Authors: Noelle August
To my parents, Pearl and Arnold Oberweger, for prizing playfulness, culture, intelligence, and familyâand for giving me my first typewriter.
I love and miss you every day.
For my MusesâDonna, Katy, Talia, Bretâwith all my gratitude.
rey, wake up.”
I swim through the blue water, following my leash to my surfboard, wondering why I hear my brother's voice. Adam sounds pissed. Maybe this dream is going to tip toward a nightmare.
“Get your pathetic ass up!” he yells, and shoves my shoulder.
I move closer to consciousness, and wish I hadn't. My head feels like a shaken soda can about to explode. I'm drooling, my neck is bent at a painful angle, and my eyes are welded shut.
Adam keeps badgering me to get up. I should face what I've done wrong.
What have I done wrong?
But right now breathing without getting sick is taking my entire focus.
“Is that how you want to do this?” Adam asks.
I listen to him stalk away, then I hear the faucet run in the kitchen before he stalks back. This can't be good.
“Are you sure?” That's Ali's voiceâhis superhot girlfriend. “You'll ruin the couch, Adam.”
“Already ruined,” he says.
Forcing my eyes open, I see him standing over me with an ice bucket. I shoot off the couch, but it's too late. The entire bucket comes down on me. The cold shock stops my heart. Every muscle in my body goes tight.
“What the hell, Adam! What was that for?”
Water drips down my arms and chest and puddles at my feet. I peel off my soaked shirt and drop it in the bucket.
“What was that for,” he repeats. “Is that a serious question, Grey?” He sets the bucket down. “Are you
asking me that?”
In the foggy morning, the living room has a blurred, gauzy look, but my brother's immune to it. In his tailored sport coat, white-button down, and dark jeans, he looks sharp, like he has his own personal hi-def photo filter. Even his hair, which he's been wearing longer since he started dating Alison, is styled perfectly. Ali stands beside him in a tight red dress and tan heels. Way hot. Together, they're like a living Burberry ad, except classier.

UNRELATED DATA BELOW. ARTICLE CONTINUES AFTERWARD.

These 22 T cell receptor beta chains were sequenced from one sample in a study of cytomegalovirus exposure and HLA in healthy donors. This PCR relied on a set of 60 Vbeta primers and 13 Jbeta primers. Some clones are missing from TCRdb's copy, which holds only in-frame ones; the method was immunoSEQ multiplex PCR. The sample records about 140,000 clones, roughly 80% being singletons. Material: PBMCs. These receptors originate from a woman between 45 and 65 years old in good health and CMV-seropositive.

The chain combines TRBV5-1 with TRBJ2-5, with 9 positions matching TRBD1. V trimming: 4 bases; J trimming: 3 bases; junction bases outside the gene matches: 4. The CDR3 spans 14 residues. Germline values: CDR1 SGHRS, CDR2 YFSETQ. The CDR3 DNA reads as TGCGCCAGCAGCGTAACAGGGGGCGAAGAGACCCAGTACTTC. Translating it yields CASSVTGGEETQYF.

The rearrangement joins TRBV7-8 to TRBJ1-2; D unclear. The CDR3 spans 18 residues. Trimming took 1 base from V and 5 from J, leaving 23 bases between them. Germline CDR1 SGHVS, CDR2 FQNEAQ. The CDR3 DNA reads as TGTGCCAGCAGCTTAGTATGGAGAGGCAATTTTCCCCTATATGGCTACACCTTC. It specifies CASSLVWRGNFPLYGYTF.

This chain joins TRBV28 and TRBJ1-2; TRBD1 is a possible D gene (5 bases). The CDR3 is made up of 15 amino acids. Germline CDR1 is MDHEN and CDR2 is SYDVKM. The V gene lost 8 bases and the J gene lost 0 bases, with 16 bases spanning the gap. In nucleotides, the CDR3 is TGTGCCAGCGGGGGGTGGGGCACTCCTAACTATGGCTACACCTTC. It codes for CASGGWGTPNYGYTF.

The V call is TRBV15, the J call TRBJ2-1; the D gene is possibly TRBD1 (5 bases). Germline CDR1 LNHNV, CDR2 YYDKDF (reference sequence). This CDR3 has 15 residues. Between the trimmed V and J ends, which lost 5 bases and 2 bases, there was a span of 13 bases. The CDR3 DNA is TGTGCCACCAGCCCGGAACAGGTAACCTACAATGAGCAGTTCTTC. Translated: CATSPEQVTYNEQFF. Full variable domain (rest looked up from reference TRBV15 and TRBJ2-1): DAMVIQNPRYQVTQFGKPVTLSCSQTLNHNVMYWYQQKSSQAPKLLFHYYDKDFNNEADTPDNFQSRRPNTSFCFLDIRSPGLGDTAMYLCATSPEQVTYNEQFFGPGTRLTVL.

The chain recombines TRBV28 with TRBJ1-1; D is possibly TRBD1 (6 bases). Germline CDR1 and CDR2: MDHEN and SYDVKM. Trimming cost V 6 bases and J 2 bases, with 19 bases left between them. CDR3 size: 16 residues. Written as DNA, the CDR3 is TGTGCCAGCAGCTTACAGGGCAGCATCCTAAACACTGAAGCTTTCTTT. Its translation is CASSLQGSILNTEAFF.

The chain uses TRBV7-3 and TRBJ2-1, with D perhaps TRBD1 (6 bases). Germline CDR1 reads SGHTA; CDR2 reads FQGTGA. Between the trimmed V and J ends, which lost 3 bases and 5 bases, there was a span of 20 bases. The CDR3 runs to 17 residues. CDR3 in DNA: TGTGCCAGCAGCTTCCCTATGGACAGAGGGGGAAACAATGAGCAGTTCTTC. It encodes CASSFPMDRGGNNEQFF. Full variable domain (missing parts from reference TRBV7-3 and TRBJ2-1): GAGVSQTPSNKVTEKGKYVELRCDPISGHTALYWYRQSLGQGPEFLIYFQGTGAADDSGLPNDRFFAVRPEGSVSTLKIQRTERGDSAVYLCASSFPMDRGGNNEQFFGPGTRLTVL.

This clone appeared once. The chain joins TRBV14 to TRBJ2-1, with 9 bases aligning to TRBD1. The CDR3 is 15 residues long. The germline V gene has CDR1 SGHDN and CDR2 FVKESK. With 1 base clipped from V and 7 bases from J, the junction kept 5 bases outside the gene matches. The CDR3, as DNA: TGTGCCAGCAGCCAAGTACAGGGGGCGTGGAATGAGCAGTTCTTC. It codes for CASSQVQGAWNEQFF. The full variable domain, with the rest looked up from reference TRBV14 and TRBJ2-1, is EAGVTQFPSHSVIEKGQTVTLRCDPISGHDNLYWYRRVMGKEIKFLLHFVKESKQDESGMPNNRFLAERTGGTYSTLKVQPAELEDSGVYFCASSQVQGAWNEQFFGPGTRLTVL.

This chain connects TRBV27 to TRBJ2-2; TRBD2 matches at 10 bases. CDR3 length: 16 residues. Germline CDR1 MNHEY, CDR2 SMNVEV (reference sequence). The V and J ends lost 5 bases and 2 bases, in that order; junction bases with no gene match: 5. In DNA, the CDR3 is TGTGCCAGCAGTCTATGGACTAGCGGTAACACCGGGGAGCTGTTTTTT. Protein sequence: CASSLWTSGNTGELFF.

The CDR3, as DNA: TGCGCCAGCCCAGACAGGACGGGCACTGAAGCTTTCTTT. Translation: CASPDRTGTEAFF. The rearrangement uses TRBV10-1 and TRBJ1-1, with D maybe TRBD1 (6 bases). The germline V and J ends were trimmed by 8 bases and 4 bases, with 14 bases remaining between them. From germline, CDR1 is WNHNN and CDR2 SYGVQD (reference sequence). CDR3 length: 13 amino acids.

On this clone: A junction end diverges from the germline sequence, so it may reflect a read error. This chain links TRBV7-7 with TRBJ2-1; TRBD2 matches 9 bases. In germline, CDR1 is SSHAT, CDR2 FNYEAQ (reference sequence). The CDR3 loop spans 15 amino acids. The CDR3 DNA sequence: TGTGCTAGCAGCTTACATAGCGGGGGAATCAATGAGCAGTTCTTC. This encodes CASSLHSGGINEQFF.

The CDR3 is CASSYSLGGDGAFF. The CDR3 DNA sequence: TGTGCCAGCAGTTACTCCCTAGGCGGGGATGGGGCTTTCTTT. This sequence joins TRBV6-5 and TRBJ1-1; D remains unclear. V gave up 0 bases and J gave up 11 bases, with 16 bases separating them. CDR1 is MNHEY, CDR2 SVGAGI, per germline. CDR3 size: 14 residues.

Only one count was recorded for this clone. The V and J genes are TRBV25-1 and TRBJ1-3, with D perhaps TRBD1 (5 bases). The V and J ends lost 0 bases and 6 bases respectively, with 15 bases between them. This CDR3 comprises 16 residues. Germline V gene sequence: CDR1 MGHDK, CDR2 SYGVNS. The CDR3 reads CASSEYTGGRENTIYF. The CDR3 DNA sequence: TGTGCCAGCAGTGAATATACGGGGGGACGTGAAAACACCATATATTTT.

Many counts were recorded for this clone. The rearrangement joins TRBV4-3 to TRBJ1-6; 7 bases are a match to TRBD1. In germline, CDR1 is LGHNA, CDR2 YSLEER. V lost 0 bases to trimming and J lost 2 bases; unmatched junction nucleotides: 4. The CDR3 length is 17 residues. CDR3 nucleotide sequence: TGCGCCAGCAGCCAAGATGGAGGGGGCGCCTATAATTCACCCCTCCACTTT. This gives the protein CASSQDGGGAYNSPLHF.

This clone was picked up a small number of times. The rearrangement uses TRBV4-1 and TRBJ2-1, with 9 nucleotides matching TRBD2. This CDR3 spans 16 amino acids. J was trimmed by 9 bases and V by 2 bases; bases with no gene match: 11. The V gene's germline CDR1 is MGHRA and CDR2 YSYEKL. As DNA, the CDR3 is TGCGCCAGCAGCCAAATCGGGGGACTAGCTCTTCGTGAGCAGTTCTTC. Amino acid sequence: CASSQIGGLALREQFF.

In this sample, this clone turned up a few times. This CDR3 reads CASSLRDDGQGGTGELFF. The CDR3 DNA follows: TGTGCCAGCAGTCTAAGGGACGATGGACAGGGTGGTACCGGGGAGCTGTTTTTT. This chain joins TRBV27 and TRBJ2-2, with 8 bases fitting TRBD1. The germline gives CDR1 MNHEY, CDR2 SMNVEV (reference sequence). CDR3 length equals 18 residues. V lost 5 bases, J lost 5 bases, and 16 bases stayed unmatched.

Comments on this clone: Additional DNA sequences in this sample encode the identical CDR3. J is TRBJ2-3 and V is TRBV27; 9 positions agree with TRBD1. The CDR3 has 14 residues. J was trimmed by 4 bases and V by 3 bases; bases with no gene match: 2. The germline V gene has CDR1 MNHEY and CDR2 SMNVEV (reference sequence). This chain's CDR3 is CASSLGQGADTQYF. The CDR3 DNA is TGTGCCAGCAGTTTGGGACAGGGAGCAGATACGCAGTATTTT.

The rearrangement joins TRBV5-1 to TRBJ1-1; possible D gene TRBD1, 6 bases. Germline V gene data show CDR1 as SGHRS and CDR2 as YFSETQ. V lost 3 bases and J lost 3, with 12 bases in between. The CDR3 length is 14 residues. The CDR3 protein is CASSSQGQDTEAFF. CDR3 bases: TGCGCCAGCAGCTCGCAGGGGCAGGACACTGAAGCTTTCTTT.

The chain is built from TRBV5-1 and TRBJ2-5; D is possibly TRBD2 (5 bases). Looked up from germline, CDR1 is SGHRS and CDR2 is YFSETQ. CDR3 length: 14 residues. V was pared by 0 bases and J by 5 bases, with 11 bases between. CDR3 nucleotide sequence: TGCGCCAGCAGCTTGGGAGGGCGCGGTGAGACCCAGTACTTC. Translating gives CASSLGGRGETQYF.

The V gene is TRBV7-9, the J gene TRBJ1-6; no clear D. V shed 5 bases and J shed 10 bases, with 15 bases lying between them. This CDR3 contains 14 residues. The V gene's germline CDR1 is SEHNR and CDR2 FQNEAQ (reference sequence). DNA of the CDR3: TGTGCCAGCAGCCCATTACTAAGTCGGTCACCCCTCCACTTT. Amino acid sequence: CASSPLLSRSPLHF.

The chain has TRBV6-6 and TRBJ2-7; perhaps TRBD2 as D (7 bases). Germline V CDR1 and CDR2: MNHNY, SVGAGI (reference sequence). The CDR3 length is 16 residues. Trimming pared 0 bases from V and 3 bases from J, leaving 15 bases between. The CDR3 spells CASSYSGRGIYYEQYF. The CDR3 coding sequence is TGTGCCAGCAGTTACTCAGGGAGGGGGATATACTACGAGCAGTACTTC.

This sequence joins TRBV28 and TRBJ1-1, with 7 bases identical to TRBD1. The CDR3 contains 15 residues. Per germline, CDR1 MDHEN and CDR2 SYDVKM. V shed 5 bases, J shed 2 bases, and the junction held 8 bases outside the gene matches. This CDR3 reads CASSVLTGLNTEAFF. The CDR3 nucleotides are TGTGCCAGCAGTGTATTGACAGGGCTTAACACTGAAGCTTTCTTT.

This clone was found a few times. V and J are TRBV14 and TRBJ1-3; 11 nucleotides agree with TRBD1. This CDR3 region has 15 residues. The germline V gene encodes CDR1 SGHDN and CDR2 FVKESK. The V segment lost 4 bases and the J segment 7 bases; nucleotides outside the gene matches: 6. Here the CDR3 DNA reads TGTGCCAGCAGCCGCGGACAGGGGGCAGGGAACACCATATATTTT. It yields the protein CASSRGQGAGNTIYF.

“What are you guys doing here?” I'm still trying to make a full adjustment from dead asleep to freezing and awake. “I thought you were coming home Wednesday.” They were in Colorado for a long, long weekend.
“I had to come home early for work,” Adam says. “It's this crazy thing mature adults do.”
That begs for counter on what “mature adults do,” but this doesn't feel like the time. “Right.”
“What the hell did you do to your head?”
“Tequila shots. Five, I think.” He's giving me a funny look, so I reach up and touch bare scalp. “Oh, you mean
. Titus and I shaved our heads last night.”
on them with
?” Ali says.
“No, we did that ourselves. We wanted to beat people to it, so we drew skulls on our skulls. Funnyâ
.Â .Â .â
Ali fights a smile.
Adam looks like he wants to choke me. “No. Not funny. Are you
? Can you even see what's happened here?” He gestures around him, at the living room.
Finally, I do start to see.
His house is ridiculously swag. At the end of a private cul-de-sac right on the sand in Malibu, it's mostly glass, leather, and expensive wood from Bali or Nepal or something. It oozes style, sexiness. It's the kind of place that's all over home decorating magazines, and what you'd expect from a guy who starts successful businesses as casually as he drops into a wave on a surfboard. Except his house looks a little different this morning.
A girl in a short black skirt is asleep on the leather chair to my right. Nice legs. A coating of party debrisâcups, crushed chips, peanuts, and beer cansâcovers the coffee table and floor. Over on the kitchen island, heaps of liquor bottles, beer cans, Solo cups, andâwhat the hell is that? A person? Okay. Someone's asleep on the counter. That's bad.